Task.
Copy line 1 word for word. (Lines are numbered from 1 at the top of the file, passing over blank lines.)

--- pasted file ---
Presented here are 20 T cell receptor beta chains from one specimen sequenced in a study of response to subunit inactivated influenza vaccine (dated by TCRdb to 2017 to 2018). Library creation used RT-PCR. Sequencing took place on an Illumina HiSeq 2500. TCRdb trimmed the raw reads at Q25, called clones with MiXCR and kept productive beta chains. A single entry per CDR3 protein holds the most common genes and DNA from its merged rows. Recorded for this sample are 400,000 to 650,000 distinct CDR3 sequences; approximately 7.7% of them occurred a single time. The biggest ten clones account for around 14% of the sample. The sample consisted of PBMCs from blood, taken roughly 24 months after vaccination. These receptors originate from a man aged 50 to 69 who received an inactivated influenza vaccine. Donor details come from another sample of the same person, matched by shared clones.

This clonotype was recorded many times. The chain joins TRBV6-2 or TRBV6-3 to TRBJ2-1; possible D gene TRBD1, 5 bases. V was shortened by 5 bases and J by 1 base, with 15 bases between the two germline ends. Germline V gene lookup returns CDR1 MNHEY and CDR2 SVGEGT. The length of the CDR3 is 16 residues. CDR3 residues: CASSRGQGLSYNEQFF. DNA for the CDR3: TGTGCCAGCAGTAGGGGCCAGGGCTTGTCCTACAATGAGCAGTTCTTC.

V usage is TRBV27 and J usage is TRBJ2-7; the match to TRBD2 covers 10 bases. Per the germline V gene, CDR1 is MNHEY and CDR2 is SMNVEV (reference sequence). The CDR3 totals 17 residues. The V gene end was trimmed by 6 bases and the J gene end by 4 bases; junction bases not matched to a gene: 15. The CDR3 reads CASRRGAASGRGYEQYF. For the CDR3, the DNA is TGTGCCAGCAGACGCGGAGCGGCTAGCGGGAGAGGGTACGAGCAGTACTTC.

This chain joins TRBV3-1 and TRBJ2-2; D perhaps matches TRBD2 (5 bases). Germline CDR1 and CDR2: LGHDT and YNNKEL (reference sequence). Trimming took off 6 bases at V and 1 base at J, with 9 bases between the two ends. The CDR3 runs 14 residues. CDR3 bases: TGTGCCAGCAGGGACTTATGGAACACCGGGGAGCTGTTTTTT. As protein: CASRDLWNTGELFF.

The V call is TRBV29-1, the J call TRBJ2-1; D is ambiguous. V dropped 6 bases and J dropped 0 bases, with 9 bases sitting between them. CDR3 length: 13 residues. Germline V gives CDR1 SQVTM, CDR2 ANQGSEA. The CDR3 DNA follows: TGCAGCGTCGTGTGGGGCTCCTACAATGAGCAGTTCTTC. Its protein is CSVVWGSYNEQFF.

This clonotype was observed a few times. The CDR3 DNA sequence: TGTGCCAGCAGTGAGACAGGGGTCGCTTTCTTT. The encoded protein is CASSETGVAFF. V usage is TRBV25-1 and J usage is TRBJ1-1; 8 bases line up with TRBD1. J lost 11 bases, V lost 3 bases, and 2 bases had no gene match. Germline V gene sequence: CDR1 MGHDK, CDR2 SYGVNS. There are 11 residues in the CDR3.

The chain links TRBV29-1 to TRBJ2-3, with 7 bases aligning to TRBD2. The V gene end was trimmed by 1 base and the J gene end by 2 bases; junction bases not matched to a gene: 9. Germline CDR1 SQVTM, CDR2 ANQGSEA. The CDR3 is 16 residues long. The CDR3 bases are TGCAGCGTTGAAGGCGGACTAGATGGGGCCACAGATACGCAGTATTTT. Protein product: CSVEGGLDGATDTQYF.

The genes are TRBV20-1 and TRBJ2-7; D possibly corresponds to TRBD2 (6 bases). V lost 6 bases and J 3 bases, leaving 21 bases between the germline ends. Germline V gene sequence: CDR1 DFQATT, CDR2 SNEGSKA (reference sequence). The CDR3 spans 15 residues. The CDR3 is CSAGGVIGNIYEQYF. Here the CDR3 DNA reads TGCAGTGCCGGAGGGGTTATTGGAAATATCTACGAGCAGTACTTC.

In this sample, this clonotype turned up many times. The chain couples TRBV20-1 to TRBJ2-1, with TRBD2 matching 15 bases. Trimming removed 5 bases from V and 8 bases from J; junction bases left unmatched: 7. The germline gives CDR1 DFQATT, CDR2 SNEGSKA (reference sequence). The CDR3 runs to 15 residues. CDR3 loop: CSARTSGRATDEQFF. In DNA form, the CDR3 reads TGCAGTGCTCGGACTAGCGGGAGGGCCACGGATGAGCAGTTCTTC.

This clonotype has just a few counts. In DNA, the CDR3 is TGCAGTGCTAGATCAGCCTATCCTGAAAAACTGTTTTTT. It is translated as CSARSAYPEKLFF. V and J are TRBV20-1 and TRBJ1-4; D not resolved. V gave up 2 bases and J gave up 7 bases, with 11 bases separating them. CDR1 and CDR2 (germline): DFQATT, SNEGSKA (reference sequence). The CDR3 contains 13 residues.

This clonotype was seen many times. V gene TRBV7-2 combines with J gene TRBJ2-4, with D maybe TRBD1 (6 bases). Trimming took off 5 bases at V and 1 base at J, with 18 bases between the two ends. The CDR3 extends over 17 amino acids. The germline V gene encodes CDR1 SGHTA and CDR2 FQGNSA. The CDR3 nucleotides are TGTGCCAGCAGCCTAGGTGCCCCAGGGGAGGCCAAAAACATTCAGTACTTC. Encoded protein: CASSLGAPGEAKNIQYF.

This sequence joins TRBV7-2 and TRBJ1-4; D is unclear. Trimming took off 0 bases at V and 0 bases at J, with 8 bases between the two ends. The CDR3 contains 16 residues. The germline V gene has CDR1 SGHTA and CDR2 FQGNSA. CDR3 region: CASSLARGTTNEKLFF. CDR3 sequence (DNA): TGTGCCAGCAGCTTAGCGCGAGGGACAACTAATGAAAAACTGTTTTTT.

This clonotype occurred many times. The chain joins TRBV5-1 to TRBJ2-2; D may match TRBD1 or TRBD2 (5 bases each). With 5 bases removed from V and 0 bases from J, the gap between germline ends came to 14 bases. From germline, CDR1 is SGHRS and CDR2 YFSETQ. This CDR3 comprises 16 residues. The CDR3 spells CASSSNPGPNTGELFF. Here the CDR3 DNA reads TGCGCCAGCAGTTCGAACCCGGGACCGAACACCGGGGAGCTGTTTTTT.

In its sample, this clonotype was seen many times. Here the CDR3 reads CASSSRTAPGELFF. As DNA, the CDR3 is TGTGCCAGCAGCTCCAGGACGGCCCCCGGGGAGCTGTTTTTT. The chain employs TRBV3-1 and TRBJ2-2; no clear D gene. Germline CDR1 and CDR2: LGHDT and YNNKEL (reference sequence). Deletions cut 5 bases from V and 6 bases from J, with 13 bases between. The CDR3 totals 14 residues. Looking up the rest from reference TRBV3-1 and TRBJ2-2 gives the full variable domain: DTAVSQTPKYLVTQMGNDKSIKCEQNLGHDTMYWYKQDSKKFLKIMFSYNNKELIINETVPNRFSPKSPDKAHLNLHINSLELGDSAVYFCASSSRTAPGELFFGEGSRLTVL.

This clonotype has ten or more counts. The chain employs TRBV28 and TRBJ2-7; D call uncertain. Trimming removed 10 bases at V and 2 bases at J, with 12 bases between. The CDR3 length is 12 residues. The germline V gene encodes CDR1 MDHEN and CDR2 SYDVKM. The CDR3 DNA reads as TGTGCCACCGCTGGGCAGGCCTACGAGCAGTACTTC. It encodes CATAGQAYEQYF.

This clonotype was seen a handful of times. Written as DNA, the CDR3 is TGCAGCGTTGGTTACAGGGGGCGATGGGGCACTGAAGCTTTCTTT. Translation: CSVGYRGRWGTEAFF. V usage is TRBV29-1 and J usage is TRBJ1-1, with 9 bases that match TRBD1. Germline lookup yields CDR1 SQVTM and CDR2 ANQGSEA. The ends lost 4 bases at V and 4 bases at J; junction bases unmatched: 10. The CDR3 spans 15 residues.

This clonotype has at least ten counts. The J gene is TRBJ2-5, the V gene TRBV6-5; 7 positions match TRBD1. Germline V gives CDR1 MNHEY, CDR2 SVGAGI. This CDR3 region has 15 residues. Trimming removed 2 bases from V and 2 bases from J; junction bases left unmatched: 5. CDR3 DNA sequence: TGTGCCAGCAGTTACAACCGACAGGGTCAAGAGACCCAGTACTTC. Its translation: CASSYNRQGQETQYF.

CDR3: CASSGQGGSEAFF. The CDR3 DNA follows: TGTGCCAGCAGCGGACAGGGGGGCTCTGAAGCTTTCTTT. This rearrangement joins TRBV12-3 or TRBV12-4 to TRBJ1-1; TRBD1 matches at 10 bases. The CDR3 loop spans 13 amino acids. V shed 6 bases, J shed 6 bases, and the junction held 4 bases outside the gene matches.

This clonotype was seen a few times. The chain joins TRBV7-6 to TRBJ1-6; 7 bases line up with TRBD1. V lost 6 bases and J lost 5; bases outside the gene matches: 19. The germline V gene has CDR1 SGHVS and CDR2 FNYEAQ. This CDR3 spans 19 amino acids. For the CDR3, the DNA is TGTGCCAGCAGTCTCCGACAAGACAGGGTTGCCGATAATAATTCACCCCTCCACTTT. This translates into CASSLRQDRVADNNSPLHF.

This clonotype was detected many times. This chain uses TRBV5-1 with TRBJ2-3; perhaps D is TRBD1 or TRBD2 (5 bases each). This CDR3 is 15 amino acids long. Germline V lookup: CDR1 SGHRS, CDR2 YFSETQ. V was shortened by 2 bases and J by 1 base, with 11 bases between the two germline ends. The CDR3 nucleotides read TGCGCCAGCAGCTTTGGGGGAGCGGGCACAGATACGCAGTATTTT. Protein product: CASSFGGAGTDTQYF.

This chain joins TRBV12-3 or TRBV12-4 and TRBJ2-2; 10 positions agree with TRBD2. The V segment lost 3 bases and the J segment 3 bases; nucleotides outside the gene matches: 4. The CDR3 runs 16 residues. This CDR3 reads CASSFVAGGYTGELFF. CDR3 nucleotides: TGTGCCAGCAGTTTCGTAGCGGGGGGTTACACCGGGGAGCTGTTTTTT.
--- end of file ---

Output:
Presented here are 20 T cell receptor beta chains from one specimen sequenced in a study of response to subunit inactivated influenza vaccine (dated by TCRdb to 2017 to 2018). Library creation used RT-PCR. Sequencing took place on an Illumina HiSeq 2500. TCRdb trimmed the raw reads at Q25, called clones with MiXCR and kept productive beta chains. A single entry per CDR3 protein holds the most common genes and DNA from its merged rows. Recorded for this sample are 400,000 to 650,000 distinct CDR3 sequences; approximately 7.7% of them occurred a single time. The biggest ten clones account for around 14% of the sample. The sample consisted of PBMCs from blood, taken roughly 24 months after vaccination. These receptors originate from a man aged 50 to 69 who received an inactivated influenza vaccine. Donor details come from another sample of the same person, matched by shared clones.